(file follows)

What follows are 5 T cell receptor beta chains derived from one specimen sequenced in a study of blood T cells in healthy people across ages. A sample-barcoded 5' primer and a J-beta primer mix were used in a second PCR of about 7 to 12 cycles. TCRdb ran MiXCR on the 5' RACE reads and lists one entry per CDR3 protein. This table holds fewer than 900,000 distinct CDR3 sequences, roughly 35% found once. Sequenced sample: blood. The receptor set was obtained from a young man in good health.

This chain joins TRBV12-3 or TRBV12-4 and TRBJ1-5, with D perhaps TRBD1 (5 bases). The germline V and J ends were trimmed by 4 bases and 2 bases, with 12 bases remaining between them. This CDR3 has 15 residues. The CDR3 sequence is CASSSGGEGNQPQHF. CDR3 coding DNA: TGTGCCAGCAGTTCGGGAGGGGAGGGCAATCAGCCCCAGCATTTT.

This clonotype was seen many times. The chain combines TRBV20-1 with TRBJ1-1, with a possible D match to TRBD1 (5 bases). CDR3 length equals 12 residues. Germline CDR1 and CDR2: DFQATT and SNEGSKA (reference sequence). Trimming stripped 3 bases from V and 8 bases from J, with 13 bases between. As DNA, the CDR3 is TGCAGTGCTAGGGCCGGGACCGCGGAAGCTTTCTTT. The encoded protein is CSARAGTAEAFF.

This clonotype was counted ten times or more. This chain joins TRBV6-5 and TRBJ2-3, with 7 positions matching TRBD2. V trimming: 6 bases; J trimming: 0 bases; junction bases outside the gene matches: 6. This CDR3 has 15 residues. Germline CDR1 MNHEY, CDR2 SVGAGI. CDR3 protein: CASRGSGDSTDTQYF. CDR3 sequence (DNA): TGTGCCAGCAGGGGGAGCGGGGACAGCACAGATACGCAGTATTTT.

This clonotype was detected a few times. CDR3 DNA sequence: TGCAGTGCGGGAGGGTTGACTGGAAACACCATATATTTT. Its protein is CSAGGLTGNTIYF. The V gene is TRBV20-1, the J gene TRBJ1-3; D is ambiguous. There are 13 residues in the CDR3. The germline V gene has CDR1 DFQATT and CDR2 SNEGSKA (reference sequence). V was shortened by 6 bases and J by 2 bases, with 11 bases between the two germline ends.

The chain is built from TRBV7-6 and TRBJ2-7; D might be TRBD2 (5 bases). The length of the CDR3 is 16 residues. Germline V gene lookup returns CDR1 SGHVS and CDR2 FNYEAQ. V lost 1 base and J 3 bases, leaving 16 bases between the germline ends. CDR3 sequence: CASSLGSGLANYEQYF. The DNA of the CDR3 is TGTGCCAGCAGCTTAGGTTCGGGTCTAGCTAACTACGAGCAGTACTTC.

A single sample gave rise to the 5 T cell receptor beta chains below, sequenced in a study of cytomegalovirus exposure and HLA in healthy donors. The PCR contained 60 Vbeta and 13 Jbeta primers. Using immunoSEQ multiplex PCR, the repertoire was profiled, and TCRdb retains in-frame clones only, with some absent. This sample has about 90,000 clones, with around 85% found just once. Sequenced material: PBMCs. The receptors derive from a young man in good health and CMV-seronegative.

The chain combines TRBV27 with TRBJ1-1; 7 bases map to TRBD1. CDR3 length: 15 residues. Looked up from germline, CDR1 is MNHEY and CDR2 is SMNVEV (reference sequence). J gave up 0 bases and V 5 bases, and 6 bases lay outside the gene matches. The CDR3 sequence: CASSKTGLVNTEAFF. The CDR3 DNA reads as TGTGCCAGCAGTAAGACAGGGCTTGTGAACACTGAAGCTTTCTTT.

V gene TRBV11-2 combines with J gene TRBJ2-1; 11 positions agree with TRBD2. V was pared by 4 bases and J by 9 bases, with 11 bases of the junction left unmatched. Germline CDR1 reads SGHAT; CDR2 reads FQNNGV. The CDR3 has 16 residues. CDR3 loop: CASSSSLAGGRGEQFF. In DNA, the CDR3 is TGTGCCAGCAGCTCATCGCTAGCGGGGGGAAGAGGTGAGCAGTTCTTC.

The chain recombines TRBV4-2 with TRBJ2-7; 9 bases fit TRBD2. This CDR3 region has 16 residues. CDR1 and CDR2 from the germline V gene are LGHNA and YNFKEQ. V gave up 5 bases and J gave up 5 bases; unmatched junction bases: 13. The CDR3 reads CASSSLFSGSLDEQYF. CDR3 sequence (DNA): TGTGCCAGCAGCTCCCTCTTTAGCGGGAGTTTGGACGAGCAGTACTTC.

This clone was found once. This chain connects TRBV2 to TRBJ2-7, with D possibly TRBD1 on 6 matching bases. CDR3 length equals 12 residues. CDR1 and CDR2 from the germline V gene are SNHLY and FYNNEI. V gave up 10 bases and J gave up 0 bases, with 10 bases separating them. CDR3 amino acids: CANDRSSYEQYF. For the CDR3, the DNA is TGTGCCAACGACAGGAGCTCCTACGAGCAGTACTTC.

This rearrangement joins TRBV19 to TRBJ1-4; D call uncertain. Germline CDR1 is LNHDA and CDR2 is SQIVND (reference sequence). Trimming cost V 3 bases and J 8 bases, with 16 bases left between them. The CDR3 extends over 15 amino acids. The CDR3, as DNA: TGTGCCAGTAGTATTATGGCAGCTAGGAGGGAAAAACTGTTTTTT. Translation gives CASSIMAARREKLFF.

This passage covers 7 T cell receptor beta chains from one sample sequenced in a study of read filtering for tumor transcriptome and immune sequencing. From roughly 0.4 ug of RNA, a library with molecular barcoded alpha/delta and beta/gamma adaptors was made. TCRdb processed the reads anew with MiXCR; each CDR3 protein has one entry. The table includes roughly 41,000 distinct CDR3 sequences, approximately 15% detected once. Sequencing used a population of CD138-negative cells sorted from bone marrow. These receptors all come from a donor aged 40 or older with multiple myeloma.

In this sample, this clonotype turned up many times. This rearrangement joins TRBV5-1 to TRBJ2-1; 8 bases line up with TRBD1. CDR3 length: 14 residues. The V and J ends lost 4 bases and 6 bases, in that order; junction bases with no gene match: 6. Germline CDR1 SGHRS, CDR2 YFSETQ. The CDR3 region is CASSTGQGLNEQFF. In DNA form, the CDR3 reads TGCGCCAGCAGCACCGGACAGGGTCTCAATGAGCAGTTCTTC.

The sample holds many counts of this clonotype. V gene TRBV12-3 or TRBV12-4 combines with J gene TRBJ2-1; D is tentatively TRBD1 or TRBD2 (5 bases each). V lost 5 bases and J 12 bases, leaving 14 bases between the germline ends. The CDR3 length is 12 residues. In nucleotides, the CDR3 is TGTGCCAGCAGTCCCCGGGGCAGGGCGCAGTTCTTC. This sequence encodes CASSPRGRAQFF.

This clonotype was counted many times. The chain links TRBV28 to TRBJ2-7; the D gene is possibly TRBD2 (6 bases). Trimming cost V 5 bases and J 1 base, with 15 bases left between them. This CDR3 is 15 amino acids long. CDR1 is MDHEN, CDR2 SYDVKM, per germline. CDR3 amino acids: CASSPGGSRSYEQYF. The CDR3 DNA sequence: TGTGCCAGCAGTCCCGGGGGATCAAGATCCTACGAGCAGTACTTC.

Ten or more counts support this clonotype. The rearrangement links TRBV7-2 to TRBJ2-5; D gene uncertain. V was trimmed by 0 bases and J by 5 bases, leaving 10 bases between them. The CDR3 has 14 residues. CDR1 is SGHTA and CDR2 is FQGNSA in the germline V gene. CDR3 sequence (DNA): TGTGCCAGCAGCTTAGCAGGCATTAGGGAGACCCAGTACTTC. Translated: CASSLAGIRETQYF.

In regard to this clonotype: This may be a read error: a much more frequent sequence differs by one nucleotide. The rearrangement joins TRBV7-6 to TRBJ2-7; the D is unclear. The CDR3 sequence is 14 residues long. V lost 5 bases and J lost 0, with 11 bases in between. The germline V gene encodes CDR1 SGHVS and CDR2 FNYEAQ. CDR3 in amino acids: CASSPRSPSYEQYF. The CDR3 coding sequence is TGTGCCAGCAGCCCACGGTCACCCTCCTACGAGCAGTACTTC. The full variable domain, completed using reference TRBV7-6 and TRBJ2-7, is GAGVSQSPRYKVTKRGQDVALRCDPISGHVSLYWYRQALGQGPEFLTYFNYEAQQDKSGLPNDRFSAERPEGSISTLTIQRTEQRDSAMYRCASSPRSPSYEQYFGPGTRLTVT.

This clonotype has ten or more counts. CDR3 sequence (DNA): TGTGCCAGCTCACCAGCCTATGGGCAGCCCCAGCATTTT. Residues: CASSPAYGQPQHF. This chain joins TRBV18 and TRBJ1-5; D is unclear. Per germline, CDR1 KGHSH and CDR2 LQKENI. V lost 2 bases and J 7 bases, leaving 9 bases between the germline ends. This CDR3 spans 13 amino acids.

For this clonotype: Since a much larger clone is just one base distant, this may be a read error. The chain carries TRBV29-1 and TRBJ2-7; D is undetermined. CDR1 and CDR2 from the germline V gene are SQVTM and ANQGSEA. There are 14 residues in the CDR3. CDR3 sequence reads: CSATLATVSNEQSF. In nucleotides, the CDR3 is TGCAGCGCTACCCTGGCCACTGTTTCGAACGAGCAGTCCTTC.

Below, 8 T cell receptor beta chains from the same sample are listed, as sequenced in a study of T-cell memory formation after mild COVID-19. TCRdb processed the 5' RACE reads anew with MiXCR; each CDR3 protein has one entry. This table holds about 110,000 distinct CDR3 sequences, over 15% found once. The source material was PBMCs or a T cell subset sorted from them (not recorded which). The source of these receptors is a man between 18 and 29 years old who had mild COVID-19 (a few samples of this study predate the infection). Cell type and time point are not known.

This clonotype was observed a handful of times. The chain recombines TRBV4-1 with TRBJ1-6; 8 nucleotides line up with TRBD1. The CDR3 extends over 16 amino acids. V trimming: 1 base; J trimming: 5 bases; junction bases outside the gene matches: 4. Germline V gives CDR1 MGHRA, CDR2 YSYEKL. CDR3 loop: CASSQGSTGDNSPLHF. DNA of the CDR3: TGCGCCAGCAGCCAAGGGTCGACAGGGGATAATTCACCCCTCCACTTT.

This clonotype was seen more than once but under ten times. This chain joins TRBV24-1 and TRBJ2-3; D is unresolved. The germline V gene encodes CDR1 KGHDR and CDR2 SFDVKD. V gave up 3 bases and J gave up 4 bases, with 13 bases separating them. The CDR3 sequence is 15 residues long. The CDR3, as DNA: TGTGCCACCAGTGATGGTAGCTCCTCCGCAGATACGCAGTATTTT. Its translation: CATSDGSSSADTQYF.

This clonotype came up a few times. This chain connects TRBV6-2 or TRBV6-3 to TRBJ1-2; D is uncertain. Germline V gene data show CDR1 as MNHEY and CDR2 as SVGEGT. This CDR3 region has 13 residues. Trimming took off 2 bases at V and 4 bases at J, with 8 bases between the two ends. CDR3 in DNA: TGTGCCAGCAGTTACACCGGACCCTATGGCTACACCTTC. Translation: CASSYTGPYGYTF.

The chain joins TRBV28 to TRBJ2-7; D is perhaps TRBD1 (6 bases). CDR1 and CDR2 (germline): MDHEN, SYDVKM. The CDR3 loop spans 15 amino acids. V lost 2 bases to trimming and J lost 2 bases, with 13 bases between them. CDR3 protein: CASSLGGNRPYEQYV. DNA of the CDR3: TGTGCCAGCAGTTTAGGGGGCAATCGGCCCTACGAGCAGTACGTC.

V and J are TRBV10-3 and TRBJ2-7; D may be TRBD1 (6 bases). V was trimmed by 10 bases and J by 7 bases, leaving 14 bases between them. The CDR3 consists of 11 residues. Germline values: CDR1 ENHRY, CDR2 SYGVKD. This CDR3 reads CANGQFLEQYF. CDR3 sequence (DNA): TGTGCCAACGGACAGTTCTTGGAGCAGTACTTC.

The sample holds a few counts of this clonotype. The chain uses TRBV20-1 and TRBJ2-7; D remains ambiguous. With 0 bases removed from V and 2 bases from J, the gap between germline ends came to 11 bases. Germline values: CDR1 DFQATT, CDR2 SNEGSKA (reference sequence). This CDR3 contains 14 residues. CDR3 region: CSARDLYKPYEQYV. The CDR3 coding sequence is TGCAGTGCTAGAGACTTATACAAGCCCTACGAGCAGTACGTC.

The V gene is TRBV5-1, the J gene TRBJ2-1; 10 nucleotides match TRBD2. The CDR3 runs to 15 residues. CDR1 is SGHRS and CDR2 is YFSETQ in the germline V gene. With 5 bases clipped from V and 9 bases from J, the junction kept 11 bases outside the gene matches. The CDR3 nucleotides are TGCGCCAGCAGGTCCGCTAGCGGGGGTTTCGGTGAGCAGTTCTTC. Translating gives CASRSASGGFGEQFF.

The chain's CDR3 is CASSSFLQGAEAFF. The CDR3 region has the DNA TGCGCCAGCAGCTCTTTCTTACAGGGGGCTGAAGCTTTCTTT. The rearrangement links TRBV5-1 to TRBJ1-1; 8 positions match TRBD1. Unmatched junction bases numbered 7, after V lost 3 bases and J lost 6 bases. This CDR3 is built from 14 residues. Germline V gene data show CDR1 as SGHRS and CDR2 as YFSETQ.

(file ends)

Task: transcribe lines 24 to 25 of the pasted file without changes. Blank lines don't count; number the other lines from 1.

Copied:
This clonotype came up a few times. This chain connects TRBV6-2 or TRBV6-3 to TRBJ1-2; D is uncertain. Germline V gene data show CDR1 as MNHEY and CDR2 as SVGEGT. This CDR3 region has 13 residues. Trimming took off 2 bases at V and 4 bases at J, with 8 bases between the two ends. CDR3 in DNA: TGTGCCAGCAGTTACACCGGACCCTATGGCTACACCTTC. Translation: CASSYTGPYGYTF.

The chain joins TRBV28 to TRBJ2-7; D is perhaps TRBD1 (6 bases). CDR1 and CDR2 (germline): MDHEN, SYDVKM. The CDR3 loop spans 15 amino acids. V lost 2 bases to trimming and J lost 2 bases, with 13 bases between them. CDR3 protein: CASSLGGNRPYEQYV. DNA of the CDR3: TGTGCCAGCAGTTTAGGGGGCAATCGGCCCTACGAGCAGTACGTC.